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Water Falling Over Things 2006, Part II (DIAL-UP WARNING)

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regnaD kciN Donating Member (1000+ posts) Send PM | Profile | Ignore Sat May-27-06 04:07 AM
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Water Falling Over Things 2006, Part II (DIAL-UP WARNING)
Staying on Mount Rainier for the moment, yesterday's photo session covered Ipsut Falls, at the northwest corner of Rainier, just off the 150-mile Wonderland Trail that encircles the mountain.

The falls themselves can only be seen at a distance, as direct approach beyond the Ipsut Creek spur is forbidden by park regulations (and made pretty much impossible, in any event, by a huge logjam separating the falls from the downstream creek).



The falls are in the background, behind the logjam. Since they're not really all that visible, I found the creek itself far more interesting to photograph.







The falls and the campground are surrounded by one of the few temperate rainforests in the U.S. Here are a couple of views of the area just around the falls.





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Ms. Toad Donating Member (1000+ posts) Send PM | Profile | Ignore Sat May-27-06 08:55 AM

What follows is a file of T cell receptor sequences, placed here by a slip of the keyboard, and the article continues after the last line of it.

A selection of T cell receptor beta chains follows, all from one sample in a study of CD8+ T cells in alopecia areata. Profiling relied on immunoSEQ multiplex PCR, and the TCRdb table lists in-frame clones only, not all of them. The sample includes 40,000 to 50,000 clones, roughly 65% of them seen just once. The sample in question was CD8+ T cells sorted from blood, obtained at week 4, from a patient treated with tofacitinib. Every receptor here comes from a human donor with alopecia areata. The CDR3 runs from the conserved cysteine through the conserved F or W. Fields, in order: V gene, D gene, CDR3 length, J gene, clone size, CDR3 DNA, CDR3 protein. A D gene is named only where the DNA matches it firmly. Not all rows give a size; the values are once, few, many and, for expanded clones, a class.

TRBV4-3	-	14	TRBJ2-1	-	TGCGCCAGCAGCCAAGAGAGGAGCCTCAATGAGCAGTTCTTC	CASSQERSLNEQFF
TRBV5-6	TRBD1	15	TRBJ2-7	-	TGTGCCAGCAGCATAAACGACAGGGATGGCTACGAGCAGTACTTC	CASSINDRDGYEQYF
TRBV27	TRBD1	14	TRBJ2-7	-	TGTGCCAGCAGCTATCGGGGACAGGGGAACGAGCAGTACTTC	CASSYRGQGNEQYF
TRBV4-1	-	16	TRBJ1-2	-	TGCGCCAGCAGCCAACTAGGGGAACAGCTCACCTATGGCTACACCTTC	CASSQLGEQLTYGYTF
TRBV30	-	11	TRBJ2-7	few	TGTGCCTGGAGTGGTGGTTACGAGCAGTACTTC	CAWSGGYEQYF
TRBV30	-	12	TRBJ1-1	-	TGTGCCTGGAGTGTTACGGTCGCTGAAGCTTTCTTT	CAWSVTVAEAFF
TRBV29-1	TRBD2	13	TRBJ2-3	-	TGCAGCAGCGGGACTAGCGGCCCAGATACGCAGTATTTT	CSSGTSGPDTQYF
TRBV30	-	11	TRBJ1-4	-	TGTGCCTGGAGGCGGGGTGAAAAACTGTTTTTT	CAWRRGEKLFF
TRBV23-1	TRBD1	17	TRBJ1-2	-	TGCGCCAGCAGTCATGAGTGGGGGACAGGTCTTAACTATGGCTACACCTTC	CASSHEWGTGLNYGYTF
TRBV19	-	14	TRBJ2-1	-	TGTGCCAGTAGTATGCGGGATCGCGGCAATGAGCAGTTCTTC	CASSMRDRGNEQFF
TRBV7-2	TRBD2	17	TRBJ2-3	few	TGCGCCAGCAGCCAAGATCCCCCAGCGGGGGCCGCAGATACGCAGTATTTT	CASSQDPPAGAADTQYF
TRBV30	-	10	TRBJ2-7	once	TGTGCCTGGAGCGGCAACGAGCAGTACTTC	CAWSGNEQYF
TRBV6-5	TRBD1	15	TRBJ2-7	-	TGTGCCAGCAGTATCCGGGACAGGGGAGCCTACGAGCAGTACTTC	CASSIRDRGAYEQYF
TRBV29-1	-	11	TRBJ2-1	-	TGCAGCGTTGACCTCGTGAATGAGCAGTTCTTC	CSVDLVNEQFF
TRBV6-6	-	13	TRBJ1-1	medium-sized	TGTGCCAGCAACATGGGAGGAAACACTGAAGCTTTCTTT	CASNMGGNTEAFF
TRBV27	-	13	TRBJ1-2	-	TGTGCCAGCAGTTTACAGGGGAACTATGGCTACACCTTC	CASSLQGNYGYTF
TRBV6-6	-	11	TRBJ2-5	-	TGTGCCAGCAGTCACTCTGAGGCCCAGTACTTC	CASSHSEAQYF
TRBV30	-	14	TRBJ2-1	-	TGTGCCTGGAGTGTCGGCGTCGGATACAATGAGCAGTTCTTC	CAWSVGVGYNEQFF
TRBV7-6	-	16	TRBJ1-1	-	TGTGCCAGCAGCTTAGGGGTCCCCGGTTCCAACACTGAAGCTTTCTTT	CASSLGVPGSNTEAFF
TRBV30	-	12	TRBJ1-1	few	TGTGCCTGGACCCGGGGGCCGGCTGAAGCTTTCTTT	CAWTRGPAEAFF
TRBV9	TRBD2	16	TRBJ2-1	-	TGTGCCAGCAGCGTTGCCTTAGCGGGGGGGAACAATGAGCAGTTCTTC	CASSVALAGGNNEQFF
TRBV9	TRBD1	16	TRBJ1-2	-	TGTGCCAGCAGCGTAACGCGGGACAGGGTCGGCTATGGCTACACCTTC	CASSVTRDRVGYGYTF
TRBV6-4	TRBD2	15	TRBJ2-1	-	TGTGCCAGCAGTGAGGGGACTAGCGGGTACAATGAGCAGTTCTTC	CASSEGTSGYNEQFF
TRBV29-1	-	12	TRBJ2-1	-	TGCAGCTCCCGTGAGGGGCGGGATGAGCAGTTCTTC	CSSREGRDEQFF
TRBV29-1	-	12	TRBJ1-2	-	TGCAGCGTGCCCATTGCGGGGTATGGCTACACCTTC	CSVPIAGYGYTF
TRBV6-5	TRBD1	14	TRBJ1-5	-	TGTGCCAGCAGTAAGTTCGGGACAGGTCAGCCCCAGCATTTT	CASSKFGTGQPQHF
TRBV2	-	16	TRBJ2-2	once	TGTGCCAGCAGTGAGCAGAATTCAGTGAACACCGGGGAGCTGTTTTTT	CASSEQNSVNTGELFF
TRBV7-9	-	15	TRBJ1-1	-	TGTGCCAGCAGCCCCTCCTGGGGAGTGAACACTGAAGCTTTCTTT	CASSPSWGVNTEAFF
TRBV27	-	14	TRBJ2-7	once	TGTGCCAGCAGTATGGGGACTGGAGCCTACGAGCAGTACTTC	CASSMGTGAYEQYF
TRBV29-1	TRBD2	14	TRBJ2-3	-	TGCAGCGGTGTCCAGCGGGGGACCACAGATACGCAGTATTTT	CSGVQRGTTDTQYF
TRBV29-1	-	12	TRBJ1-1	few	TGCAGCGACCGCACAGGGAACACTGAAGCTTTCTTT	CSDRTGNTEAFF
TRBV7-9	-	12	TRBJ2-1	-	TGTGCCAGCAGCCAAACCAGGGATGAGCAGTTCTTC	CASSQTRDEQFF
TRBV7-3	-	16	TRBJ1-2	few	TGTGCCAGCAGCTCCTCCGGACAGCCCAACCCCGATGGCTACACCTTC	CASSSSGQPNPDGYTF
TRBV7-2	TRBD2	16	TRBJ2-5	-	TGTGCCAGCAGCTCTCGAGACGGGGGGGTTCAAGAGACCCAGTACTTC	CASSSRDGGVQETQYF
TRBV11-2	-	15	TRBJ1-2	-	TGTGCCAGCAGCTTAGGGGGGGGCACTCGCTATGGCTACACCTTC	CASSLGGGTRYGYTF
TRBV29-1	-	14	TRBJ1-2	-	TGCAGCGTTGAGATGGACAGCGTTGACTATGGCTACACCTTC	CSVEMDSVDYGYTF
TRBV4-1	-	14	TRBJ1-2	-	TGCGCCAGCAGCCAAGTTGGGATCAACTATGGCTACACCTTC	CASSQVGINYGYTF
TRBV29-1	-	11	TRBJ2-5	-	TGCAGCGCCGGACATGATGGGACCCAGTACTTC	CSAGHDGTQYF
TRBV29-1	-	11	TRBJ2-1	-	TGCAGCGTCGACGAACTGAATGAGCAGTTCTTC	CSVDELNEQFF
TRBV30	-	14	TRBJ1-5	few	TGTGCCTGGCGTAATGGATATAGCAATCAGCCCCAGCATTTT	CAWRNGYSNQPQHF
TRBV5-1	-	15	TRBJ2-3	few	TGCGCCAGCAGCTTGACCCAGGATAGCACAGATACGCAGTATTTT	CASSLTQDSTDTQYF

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1. I particularly like the third one.
The water has such a dreamy quality.
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Whoa_Nelly Donating Member (1000+ posts) Send PM | Profile | Ignore Sat May-27-06 12:15 PM
Response to Original message
2. I love them all!
And have already learned things from your reply to me re: your first set of 2006 Water Falling Over Things post. :hi:

This is such a great forum group! :loveya:
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Blue_In_AK Donating Member (1000+ posts) Send PM | Profile | Ignore Sat May-27-06 12:46 PM
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3. These are wonderful, kciN.
every single one of them. I love all the green moss everywhere, that's one of my favorite things about the Northwest. What shutter speed did you use on your moving water? I'm looking forward to playing with that when we're out on our trip.